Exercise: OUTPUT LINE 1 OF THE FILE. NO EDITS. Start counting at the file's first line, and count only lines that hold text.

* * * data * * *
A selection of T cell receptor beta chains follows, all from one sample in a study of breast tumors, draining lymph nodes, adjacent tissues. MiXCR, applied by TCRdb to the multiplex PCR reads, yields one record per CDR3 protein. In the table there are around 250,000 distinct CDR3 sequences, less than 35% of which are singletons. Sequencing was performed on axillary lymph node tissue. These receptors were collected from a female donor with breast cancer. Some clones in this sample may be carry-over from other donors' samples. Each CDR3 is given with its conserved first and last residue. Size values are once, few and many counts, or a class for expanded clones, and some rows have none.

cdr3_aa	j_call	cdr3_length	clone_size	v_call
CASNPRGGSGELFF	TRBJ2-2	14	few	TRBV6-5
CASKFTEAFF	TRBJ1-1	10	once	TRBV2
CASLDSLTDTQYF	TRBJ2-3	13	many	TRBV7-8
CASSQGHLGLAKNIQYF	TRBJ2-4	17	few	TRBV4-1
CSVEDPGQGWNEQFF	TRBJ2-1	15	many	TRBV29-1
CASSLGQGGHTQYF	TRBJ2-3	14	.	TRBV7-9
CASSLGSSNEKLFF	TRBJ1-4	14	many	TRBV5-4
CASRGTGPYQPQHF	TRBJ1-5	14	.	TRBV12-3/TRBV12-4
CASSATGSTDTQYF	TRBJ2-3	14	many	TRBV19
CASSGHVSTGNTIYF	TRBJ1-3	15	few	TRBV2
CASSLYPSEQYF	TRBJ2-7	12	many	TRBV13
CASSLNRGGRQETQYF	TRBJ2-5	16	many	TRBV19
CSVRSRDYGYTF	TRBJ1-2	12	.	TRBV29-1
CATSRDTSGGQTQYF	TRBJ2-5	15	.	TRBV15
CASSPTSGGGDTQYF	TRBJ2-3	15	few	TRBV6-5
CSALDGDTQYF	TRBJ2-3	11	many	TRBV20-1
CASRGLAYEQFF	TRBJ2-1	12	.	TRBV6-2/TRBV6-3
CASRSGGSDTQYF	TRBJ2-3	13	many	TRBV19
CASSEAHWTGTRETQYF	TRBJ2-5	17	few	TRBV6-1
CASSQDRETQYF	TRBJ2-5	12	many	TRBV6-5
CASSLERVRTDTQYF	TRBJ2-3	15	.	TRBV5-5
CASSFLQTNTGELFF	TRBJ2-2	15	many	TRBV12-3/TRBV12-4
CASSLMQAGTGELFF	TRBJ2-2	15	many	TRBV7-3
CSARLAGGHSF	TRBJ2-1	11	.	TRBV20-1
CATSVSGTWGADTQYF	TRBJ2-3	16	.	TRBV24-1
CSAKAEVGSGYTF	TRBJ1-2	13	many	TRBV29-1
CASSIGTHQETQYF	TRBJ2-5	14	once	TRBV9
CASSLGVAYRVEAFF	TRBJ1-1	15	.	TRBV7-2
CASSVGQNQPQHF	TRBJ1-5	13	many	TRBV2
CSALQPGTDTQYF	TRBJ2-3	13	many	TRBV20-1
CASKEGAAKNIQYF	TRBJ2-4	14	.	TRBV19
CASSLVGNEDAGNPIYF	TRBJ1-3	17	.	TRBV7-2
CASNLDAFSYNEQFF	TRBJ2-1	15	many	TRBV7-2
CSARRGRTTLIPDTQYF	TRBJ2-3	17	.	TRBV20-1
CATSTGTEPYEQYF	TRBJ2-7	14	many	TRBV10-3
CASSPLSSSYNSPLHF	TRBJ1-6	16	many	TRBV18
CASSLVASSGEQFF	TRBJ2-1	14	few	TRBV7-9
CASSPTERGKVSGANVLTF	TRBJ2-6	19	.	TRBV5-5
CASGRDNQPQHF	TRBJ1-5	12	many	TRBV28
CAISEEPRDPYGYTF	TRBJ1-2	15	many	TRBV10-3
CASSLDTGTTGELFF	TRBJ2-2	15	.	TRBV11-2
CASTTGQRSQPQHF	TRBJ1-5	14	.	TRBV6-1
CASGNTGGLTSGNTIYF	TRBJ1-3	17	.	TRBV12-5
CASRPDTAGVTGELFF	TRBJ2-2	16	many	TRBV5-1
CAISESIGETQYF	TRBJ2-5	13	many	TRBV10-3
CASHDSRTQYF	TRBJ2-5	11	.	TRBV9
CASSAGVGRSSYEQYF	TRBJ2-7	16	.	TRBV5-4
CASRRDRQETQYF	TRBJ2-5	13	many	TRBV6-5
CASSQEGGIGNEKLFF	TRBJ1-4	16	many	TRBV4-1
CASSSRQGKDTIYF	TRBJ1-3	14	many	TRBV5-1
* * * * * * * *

A selection of T cell receptor beta chains follows, all from one sample in a study of breast tumors, draining lymph nodes, adjacent tissues. MiXCR, applied by TCRdb to the multiplex PCR reads, yields one record per CDR3 protein. In the table there are around 250,000 distinct CDR3 sequences, less than 35% of which are singletons. Sequencing was performed on axillary lymph node tissue. These receptors were collected from a female donor with breast cancer. Some clones in this sample may be carry-over from other donors' samples. Each CDR3 is given with its conserved first and last residue. Size values are once, few and many counts, or a class for expanded clones, and some rows have none.